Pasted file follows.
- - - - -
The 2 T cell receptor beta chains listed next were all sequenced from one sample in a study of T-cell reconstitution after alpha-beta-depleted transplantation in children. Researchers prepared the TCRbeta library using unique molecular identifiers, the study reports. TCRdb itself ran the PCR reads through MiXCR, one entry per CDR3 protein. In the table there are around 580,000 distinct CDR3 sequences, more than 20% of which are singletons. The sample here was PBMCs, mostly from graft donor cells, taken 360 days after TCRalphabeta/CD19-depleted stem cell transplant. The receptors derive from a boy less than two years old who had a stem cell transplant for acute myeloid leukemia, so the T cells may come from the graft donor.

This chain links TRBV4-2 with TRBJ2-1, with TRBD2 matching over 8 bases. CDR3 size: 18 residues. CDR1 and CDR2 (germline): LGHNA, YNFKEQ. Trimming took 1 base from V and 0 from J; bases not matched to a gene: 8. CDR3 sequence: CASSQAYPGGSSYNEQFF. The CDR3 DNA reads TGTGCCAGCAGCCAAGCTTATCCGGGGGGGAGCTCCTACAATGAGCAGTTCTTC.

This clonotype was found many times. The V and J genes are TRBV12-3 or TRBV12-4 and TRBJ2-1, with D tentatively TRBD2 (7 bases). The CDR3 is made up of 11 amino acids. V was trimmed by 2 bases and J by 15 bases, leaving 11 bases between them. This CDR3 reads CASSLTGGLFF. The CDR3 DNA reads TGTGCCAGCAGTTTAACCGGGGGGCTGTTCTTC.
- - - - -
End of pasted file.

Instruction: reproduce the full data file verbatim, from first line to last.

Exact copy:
The 2 T cell receptor beta chains listed next were all sequenced from one sample in a study of T-cell reconstitution after alpha-beta-depleted transplantation in children. Researchers prepared the TCRbeta library using unique molecular identifiers, the study reports. TCRdb itself ran the PCR reads through MiXCR, one entry per CDR3 protein. In the table there are around 580,000 distinct CDR3 sequences, more than 20% of which are singletons. The sample here was PBMCs, mostly from graft donor cells, taken 360 days after TCRalphabeta/CD19-depleted stem cell transplant. The receptors derive from a boy less than two years old who had a stem cell transplant for acute myeloid leukemia, so the T cells may come from the graft donor.

This chain links TRBV4-2 with TRBJ2-1, with TRBD2 matching over 8 bases. CDR3 size: 18 residues. CDR1 and CDR2 (germline): LGHNA, YNFKEQ. Trimming took 1 base from V and 0 from J; bases not matched to a gene: 8. CDR3 sequence: CASSQAYPGGSSYNEQFF. The CDR3 DNA reads TGTGCCAGCAGCCAAGCTTATCCGGGGGGGAGCTCCTACAATGAGCAGTTCTTC.

This clonotype was found many times. The V and J genes are TRBV12-3 or TRBV12-4 and TRBJ2-1, with D tentatively TRBD2 (7 bases). The CDR3 is made up of 11 amino acids. V was trimmed by 2 bases and J by 15 bases, leaving 11 bases between them. This CDR3 reads CASSLTGGLFF. The CDR3 DNA reads TGTGCCAGCAGTTTAACCGGGGGGCTGTTCTTC.